The little sweeties seen in the image above are true jonquils. Each flower is about the size of a penny and has a potent, characteristic fragrance.

Just when gardeners new to the genus Narcissus think they have gotten straight the usages of the words daffodil and narcissus, they no doubt encounter the generally dubious usage of the word jonquil. The etymology helps here: jonquil itself is derived from the Latin word for rush, juncus. Have you ever seen the foliage of a rush? Jonquil foliage looks like rush foliage: very thin, superficially tube-like but actually not round in cross section. From that, it’s an easy step to the point of view (encouraged here if not everywhere) that no daffodil with flat leaves is a jonquil.

Hummingbirds and columbines

The first hummingbirds appear in the neighborhood at about the same time that the native columbine comes into bloom. I assume these little birds follow the blooming of the columbines northward, although I can’t rule out the possibility that we simply notice the hummingbirds for the first time as we’re admiring the columbines. We humans are definitely drawn to red things. Hummingbirds on the other hand show virtual catholicity in their choice of flowers to patronize. The only criterion seems to be that the blooms are full of readily accessible nectar. The cobalt blooms of Salvia guaranitica are as readily visited as those of scarlet Cuphea.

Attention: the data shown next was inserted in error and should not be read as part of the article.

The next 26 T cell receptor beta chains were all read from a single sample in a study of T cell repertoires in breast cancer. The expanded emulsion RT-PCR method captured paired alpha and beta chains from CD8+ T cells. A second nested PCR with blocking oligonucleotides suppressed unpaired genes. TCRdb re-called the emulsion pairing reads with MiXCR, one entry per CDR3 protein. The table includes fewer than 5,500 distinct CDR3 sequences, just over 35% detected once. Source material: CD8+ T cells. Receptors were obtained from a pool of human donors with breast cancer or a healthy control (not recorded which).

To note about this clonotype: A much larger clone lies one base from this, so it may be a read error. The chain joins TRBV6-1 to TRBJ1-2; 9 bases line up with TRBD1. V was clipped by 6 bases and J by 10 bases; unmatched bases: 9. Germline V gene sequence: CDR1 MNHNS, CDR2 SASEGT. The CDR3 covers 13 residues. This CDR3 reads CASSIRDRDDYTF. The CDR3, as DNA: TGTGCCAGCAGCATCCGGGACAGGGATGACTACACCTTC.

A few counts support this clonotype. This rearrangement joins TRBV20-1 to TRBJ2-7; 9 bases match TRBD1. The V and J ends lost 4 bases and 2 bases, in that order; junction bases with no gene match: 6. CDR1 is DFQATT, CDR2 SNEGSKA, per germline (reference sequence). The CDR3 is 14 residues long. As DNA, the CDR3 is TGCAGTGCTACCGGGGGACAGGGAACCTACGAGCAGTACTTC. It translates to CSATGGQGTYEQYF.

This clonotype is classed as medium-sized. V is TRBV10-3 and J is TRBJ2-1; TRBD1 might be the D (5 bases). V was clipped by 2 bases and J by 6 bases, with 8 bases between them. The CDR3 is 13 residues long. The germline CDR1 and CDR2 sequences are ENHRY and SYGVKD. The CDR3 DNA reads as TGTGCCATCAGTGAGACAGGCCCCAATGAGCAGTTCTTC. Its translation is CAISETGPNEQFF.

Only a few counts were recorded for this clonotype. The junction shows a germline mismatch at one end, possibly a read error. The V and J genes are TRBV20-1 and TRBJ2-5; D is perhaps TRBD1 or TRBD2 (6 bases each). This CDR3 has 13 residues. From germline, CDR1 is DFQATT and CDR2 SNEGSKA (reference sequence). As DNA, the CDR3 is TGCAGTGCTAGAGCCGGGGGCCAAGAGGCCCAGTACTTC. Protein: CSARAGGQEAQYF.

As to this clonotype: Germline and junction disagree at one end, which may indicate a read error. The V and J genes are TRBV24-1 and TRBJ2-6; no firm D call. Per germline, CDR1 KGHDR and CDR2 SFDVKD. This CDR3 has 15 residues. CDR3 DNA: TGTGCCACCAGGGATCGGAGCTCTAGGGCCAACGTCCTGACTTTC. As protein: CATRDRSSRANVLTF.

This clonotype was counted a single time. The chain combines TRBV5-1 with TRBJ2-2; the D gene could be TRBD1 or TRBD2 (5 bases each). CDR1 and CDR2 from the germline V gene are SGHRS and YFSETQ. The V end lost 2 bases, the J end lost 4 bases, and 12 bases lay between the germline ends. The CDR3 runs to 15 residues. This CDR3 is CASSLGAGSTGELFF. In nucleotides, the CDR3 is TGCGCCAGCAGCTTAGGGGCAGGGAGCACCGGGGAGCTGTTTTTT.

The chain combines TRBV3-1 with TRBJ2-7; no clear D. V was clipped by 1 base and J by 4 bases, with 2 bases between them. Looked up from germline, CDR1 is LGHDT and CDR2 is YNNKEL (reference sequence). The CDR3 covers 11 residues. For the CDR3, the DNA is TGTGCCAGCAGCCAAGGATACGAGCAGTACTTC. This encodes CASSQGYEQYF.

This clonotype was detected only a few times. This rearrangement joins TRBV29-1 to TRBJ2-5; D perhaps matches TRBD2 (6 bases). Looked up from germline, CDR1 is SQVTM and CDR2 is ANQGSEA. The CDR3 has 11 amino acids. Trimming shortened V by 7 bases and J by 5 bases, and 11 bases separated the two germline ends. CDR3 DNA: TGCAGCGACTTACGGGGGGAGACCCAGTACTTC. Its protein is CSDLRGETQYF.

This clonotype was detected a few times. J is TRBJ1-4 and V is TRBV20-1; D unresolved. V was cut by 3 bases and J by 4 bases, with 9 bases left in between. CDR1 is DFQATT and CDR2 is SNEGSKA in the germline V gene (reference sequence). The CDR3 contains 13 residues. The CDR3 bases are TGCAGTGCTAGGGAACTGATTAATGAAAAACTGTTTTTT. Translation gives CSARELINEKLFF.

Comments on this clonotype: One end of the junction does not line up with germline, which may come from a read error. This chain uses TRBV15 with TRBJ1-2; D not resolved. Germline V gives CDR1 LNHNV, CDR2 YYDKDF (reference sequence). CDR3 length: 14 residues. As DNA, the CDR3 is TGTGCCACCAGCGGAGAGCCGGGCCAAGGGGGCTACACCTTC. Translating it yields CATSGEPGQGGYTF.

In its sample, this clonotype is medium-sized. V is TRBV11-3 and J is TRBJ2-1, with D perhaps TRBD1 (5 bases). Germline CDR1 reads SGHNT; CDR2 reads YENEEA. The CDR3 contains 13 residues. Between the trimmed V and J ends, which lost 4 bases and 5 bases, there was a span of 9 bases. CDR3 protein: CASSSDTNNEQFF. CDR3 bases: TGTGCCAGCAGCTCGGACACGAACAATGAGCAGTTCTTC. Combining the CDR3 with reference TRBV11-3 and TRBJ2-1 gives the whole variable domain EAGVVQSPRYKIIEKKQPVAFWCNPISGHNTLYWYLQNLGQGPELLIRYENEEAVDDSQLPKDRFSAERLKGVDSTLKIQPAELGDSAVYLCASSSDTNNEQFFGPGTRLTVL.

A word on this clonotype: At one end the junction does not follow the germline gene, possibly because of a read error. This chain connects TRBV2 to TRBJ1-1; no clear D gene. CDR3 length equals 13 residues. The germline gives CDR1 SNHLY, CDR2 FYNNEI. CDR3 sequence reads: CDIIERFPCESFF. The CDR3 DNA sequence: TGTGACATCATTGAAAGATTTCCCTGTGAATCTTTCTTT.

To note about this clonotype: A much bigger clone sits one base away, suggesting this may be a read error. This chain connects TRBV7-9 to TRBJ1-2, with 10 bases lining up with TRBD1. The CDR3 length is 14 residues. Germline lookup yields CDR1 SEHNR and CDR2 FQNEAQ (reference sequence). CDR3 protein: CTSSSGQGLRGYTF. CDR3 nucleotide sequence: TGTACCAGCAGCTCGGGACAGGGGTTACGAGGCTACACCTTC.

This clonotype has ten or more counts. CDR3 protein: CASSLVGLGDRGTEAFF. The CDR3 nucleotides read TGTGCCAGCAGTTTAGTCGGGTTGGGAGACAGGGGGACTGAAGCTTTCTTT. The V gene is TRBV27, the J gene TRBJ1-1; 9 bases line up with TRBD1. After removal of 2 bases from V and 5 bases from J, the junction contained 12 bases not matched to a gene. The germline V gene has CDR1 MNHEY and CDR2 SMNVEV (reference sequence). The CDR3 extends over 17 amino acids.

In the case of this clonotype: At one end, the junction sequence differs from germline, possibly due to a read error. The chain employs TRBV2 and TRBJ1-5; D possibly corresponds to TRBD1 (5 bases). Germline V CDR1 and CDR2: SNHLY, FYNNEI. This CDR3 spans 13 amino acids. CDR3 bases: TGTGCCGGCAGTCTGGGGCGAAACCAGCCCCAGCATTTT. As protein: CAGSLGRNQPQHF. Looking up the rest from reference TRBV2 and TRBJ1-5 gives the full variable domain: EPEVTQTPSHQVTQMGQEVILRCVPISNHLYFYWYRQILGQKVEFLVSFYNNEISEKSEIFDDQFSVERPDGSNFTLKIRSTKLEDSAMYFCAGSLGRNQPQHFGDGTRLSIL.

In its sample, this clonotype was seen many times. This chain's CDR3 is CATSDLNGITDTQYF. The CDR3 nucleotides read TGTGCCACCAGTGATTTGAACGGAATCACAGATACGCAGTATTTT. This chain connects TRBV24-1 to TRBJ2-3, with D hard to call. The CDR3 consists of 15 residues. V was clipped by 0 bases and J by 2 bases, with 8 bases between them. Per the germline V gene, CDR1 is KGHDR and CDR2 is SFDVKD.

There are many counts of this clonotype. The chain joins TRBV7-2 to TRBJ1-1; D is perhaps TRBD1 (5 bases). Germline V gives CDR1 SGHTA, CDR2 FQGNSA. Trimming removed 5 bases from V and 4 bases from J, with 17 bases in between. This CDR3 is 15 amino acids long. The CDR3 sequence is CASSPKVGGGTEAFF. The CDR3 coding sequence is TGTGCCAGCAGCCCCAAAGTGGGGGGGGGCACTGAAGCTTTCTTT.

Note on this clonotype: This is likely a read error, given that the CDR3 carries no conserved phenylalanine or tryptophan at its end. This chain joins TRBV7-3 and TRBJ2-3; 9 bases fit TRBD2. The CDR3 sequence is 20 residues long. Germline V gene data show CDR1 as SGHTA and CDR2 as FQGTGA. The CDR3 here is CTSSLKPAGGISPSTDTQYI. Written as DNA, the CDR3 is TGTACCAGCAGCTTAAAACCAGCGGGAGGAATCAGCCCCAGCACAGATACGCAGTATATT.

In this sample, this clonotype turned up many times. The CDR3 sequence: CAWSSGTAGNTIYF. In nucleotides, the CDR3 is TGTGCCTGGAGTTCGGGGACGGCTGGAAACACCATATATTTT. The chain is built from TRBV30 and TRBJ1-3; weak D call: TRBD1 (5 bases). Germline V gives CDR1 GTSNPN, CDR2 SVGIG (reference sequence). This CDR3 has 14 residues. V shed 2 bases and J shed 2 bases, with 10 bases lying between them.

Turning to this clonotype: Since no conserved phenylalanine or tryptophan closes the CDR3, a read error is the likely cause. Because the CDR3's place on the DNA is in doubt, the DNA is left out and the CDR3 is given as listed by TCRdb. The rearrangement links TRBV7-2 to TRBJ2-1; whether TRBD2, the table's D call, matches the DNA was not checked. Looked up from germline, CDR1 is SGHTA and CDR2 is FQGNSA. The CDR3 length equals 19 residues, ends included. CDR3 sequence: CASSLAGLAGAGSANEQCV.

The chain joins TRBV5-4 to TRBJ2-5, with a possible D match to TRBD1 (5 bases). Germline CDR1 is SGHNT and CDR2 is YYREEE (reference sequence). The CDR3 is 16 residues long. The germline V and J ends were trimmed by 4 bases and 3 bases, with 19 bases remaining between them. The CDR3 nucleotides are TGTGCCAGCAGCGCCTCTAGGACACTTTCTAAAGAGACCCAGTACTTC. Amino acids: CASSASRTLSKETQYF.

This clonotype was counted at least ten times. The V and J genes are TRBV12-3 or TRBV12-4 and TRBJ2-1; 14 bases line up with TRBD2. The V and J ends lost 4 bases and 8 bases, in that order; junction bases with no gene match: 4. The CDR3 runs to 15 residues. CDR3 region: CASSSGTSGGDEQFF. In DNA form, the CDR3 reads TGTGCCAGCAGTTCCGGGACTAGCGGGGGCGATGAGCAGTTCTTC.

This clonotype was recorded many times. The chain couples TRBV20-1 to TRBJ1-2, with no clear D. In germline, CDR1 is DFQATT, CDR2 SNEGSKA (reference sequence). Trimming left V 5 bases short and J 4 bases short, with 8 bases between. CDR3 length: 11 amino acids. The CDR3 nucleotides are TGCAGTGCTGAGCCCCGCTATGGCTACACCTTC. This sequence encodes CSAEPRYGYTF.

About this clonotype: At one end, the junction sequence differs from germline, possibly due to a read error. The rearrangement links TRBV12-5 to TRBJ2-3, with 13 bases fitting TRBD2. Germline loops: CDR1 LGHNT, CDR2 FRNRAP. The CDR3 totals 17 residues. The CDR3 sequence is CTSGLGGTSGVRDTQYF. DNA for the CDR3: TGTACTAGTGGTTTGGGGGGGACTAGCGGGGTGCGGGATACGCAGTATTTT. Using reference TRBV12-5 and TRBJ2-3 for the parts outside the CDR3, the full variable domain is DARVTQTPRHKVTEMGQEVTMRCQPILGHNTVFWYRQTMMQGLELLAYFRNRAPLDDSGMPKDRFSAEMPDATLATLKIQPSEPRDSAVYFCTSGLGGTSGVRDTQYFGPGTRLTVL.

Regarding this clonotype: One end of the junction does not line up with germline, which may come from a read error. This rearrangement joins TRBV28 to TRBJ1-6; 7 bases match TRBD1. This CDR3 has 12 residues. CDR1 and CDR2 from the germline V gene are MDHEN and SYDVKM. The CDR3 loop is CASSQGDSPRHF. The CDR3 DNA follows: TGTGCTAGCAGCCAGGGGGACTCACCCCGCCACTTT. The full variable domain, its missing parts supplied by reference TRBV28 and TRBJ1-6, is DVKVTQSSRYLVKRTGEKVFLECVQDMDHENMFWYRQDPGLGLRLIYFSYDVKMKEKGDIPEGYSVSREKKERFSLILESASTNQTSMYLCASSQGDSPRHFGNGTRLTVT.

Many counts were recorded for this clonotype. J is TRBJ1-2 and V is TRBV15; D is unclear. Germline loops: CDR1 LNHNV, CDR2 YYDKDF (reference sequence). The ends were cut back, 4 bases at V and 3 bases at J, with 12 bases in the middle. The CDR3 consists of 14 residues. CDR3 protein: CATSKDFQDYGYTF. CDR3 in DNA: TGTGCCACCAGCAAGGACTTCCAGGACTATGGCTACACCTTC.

In other words, I think the reason we associate hummingbirds with red flowers is because we humans are apt to be looking at the red flowers when the hummers visit. But the hummers themselves visit any suitable flower without respect for color.
That's Aquilegia canadensis in the image above.

Asarum nobilissimum

Gross, repellent, bizarre: there is something of all three about the flowers of the members of the genus Asarum. The fact that some members of the genus are pollinated by slugs hardly adds to their allure. But they do have allure, and it’s mostly derived from their handsome, often evergreen, foliage. The flower shown here is that of Asarum nobilissimum, one of the larger, marginally hardy forms. It grows in the protected cold frame here, and seems to be taking well to life there.

The evergreen asarums would seem to be a boon for our gardens, but I have not found them to be reliable for winter interest in our climate. Some species, notably the European Asarum europaeum, although technically evergreen, collapse during the winter: the foliage becomes thin and papery and lies flat on the ground. The foliage of other evergreen species seems to be easily damaged by below freezing temperatures if not covered by a protective mulch of some sort.

In the garden of my dreams I have them growing in an extensive battery of cold frames where throughout the winter their handsome foliage will be snug under the glass yet still plainly visible to the gardener.